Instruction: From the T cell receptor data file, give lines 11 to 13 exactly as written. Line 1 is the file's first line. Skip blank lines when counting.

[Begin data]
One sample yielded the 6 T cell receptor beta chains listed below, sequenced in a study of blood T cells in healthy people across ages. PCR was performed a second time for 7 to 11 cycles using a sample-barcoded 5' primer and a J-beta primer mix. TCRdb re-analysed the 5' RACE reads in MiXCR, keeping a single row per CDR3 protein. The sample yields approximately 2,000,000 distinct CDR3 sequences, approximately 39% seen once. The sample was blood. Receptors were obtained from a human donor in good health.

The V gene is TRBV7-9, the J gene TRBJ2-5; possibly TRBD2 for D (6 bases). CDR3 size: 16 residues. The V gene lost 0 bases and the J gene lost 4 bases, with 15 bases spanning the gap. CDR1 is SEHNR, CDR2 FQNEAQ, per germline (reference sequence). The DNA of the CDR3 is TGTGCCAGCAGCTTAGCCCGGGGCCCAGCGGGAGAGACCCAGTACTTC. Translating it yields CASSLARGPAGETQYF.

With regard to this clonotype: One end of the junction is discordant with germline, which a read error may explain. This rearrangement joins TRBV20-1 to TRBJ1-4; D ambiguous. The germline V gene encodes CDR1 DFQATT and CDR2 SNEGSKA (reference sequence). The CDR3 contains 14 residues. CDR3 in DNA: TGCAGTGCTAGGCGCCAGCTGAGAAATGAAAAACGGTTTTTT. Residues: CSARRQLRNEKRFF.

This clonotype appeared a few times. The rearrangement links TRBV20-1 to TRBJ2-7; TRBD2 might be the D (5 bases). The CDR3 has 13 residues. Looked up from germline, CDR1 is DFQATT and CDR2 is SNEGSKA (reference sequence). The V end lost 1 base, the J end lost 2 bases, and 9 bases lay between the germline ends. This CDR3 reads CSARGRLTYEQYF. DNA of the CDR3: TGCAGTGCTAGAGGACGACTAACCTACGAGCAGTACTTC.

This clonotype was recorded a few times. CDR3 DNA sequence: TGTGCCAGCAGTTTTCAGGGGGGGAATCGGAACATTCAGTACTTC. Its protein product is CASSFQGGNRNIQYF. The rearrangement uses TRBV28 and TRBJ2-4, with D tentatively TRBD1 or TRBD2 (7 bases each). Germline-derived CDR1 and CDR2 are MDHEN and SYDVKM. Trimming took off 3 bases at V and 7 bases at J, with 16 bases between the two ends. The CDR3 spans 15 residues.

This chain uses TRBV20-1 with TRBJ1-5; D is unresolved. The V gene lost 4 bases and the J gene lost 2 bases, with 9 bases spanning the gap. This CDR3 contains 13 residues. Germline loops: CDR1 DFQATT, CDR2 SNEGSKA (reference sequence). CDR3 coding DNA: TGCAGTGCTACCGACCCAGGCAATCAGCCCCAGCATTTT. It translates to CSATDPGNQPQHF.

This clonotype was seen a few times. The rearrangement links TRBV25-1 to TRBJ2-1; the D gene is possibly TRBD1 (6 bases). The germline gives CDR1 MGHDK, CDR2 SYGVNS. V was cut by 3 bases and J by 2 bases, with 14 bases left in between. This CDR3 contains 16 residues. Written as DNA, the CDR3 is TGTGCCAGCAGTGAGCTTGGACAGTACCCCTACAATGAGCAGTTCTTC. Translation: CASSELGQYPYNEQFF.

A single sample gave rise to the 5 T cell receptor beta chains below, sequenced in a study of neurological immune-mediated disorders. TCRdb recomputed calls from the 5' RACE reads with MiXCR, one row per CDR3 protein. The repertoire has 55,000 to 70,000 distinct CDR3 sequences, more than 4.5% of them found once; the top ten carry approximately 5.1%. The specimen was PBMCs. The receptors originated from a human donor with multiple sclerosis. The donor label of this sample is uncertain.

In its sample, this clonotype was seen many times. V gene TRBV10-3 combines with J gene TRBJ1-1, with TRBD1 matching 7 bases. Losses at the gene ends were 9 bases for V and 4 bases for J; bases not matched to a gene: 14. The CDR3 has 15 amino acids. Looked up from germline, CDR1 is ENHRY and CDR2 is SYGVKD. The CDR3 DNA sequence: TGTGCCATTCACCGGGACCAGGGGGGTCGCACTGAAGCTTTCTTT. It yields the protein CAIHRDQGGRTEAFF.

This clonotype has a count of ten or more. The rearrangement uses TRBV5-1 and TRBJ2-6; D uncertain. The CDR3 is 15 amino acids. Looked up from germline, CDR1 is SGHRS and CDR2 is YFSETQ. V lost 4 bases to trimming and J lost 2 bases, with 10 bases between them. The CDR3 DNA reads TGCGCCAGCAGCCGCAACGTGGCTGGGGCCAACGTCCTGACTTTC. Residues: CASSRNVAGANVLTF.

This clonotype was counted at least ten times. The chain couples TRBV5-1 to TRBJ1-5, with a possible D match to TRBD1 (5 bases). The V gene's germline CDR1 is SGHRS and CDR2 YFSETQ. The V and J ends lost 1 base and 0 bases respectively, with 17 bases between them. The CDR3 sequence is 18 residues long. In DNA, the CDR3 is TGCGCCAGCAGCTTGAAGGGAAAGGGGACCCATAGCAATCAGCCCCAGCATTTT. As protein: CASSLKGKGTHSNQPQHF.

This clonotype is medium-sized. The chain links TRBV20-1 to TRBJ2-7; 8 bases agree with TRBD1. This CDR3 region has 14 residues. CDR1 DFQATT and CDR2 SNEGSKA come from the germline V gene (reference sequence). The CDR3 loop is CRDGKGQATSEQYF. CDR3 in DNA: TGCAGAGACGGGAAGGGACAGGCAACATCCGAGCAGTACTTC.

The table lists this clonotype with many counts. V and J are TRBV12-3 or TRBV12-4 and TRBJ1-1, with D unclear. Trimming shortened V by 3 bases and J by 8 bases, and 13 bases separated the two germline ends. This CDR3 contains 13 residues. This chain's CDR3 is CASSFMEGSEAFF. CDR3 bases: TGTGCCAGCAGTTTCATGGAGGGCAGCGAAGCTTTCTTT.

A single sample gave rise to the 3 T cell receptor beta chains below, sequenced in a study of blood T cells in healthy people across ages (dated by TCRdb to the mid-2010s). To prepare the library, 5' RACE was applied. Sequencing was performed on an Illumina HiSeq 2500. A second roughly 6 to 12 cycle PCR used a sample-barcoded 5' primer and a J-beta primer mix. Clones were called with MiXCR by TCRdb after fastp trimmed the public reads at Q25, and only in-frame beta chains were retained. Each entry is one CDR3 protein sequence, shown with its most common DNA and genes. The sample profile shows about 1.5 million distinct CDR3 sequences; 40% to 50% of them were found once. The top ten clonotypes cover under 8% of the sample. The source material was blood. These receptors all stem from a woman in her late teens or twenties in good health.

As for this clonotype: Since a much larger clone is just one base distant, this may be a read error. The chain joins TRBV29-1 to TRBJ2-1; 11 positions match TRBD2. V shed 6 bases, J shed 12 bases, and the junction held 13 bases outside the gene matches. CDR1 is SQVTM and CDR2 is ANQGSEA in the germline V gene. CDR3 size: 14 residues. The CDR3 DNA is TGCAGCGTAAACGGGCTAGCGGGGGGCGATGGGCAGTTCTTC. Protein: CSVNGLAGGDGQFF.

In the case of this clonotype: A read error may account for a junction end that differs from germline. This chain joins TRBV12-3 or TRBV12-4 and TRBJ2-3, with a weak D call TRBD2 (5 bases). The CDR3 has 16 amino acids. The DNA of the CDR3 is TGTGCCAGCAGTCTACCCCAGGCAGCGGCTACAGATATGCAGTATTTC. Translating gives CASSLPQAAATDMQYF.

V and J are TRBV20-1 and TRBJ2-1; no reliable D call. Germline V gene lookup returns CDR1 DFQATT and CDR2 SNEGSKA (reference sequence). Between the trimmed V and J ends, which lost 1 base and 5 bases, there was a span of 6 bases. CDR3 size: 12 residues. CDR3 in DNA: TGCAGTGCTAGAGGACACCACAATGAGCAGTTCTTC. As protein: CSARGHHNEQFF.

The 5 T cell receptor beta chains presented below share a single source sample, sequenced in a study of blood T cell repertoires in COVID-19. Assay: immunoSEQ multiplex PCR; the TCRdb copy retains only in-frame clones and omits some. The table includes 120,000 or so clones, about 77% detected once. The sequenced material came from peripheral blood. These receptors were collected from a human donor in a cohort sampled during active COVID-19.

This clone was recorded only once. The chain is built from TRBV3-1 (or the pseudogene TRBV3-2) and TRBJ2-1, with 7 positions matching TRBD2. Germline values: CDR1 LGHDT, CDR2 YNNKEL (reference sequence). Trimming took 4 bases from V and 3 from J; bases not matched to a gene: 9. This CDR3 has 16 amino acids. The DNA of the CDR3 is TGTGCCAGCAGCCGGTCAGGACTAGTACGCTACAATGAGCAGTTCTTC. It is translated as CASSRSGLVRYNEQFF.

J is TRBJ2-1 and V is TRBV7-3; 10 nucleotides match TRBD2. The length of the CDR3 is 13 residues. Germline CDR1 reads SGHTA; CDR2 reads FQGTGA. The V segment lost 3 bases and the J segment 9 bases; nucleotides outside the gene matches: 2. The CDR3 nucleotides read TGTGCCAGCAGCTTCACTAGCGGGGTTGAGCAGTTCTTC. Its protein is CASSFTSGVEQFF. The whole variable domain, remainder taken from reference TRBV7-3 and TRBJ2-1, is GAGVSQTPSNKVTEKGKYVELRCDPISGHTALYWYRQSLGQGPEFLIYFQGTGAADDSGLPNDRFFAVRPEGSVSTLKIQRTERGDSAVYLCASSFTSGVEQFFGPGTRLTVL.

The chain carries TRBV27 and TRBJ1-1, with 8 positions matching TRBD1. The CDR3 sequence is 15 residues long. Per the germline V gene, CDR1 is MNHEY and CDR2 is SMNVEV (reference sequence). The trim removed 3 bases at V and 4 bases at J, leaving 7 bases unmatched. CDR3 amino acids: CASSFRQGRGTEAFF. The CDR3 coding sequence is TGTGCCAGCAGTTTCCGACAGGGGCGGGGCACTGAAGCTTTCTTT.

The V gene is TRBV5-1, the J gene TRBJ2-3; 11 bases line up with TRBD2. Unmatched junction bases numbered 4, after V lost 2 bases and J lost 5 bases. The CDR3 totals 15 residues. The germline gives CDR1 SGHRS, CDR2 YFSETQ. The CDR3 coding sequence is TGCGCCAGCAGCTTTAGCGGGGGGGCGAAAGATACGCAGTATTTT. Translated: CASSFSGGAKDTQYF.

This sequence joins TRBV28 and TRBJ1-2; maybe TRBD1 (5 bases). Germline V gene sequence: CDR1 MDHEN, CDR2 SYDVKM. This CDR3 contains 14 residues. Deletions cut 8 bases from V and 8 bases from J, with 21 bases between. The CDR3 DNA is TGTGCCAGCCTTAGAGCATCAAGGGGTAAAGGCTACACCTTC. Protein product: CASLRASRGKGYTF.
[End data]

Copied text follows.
This clonotype was counted at least ten times. The chain couples TRBV5-1 to TRBJ1-5, with a possible D match to TRBD1 (5 bases). The V gene's germline CDR1 is SGHRS and CDR2 YFSETQ. The V and J ends lost 1 base and 0 bases respectively, with 17 bases between them. The CDR3 sequence is 18 residues long. In DNA, the CDR3 is TGCGCCAGCAGCTTGAAGGGAAAGGGGACCCATAGCAATCAGCCCCAGCATTTT. As protein: CASSLKGKGTHSNQPQHF.

This clonotype is medium-sized. The chain links TRBV20-1 to TRBJ2-7; 8 bases agree with TRBD1. This CDR3 region has 14 residues. CDR1 DFQATT and CDR2 SNEGSKA come from the germline V gene (reference sequence). The CDR3 loop is CRDGKGQATSEQYF. CDR3 in DNA: TGCAGAGACGGGAAGGGACAGGCAACATCCGAGCAGTACTTC.

The table lists this clonotype with many counts. V and J are TRBV12-3 or TRBV12-4 and TRBJ1-1, with D unclear. Trimming shortened V by 3 bases and J by 8 bases, and 13 bases separated the two germline ends. This CDR3 contains 13 residues. This chain's CDR3 is CASSFMEGSEAFF. CDR3 bases: TGTGCCAGCAGTTTCATGGAGGGCAGCGAAGCTTTCTTT.